Greerton Village, the southern gateway to Tauranga, is now throwing out a bit of a challenge to the downtown - for the number of ethnic eateries scattered through one small urban area.
Tauranga’s is too small for a little Italy, or Chinatown, but Greerton Village is on an eateries-of-the-world path - with everything from French to Turkish and Asian food. (Some are only takeaways, but in a recession- ravaged world, where’s the harm in that?).
The newest cafe is a first for the Western Bay - a French creperie called Le Chat Noir.
The Cat gets immediate points for resisting over-kill; sure there’s a hearty ‘Bonjour’ on the sign board, and an obligatory black and white photo of the Eiffel Tour on one wall, but beyond that, the French thing isn’t spread on too thickly. There’s a French sound track in the background, but thankfully it’s lilting and low-key (a little Edith Piaf goes a long way). The silvery black wallpaper, bistro-type chairs and lighting, and one or two 19th century posters all contribute to the je-ne-sais-quoi.
You won’t be left wishing you had a stronger currency like the Euro either, because the Cat is well-priced for what could rightly be called a speciality cafe/restaurant.
Breakfast runs till mid day with some mouth-watering dishes, if you’re prepared to laugh in Jenny Craig’s face, such as French toast with bacon, bananas and maple syrup for $12.50. (You may not want to eat again that day?) A little less intimidating, there are French pastries for $3.50 – and throw in a good Fusion coffee.
So you want heart-ticking healthier? Le Chat Noir lays on a range of traditional French salads: such as Nicoise, Paysanne, and Mozzarella.
The crepe menu covers sweet and savoury bases. Savoury crepes range in price from $8.50 for brie, tomatoes and basil, to $14.50 for minced beef, bacon, mushrooms and gruyere. Sweet crepes start at $5 for the time-honoured lemon and sugar crepe of the sort you can buy from any street vendor on a Paris street. But at the exotic end, there are crepes like the mascarpone, almonds fruit and ganache (sweet filling) for $11.50.
Cat also serves up the traditional Croque Monsieur, a sort of French toastie with ham, gruyere and béchamel. The Croque Madame has the same ingredients with an egg added.
The cafe has tables and chairs outside where, by contrast with most of the planet, you can find a free park easily. Indoors, beside a collectable retro black drinks fridge, is a comfy sofas-and-magazines reading area. Le Chat Noir is at 144 Chadwick Road, Greerton, tel 579 9436.
Le Chat Noir adds France to the list of ethnic foods available. You’ll find Middle Eastern at Turkish to Go, Indian at Curry Planet and Calcutta Curry, and Asian at Noodle Canteen. You can even pick up a very Western-type roast dinner.
Just around the corner in Cameron Road, Greer’s aims to be the ‘ultimate village pub,’ and has that ambition pretty well nailed down.
Centrally located in Greerton village, with its stone exterior, it could pass for a small town pub somewhere in the South Island. Inside is a spacious and inviting dining and bar area, with a touch of the West Coast, courtesy of stone fireplaces, wooden floors (French maple) and panelling. But it’s lighter, airier – and sorry West Coasters, the food is probably many times better.
The ‘gastro pub’ label has been hung on Greer’s, and if it that means restaurant-class dining, but with a menu catering for all budgets, then it fits. Would-be diners should note that Greer’s is one of Jack and Nancy Hogg’s eateries – the good natured couple with a hard-won reputation for award-winning Tauranga restaurants. The Hoggs have decades of successful restaurants behind them, back as far as early Harbourside – and highly regarded Bravo, and Encore in more recent years. And Manager Siobhan Fitzgerald has food qualifications aplenty - more than a decade’s experience as a chef.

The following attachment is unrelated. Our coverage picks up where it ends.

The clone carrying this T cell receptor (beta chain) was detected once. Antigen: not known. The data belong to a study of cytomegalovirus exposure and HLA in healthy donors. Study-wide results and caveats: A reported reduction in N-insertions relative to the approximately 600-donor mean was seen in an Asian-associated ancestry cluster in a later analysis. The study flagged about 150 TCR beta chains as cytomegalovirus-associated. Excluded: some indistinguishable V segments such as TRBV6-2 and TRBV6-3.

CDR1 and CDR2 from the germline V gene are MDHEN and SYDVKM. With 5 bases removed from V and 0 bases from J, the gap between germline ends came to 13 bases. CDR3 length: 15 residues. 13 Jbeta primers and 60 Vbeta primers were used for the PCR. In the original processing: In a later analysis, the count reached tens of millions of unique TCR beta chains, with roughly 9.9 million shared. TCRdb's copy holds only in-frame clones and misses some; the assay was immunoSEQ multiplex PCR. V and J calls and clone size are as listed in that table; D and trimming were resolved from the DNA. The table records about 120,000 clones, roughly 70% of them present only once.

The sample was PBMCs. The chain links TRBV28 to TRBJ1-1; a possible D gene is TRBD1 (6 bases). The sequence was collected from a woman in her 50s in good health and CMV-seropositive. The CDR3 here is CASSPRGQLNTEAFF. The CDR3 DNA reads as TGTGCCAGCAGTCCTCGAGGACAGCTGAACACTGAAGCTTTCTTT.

Almost any excuse works for Greer’s: after work drinks and a snacky dinner, Saturday night meal out, or even business meeting with the food laid on – because there’s a private meeting room out back with its own board room table and big TV.
Greer’s offers breakfast and brunch, with the $15 Irish-style bacon and eggs (topped with poached eggs and her hollandaise) a favourite. A large menu features 9 ‘light meals,’ and around the same number of mains – from beer battered fish and chips at $19 – to meaty choices like scotch fillet with potato cake and salad ($27.50).
Popular dishes include the Greer’s burger, a homemade beef and bacon pattie stuffed with mature cheddar, and topped with relish aioli and an onion ring, fries and salad on the side. The $14 Hot Pork Sammie (New Zild speak) with its mustard cream, caramelized onions and pesto, also has a following.
Greer’s caters happily for couples or groups with three types of platters for two to three people. Some rave about the seafood one. Calorie watchers face big stern temptations because desserts are all $10.
Thankfully, Greer’s is a place where you can still get a modestly-priced glass of house wine - $7 – compared with the $10-plus of some local restaurants. The wine list includes house wines and plenty of labels like Huntaway, Cloudy Bay, Allan Scott, etc. There’s Monteiths, Amstel and Heineken on tap ($2 off Heineken on Thirsty Thursdays). And the drinks list is well supplied with non-alcoholic choices.
More and more people , especially those who live in the South of Tauranga are adopting Greer’s as their ‘own local,’ says Siobhan, some of the them looking for something a little less boisterous than The Strand on a Friday or Saturday night. That said, if its thronging people you want, there’s quiz nights on Wednesday, and live music every second Friday.
Greer’s is just along from the roundabout at 1334 Cameron Road – handy to the Tauranga Racecourse and golf course. Open every night except Monday til 12 or 1 am. Tel 577 0130, www.greers.co.nz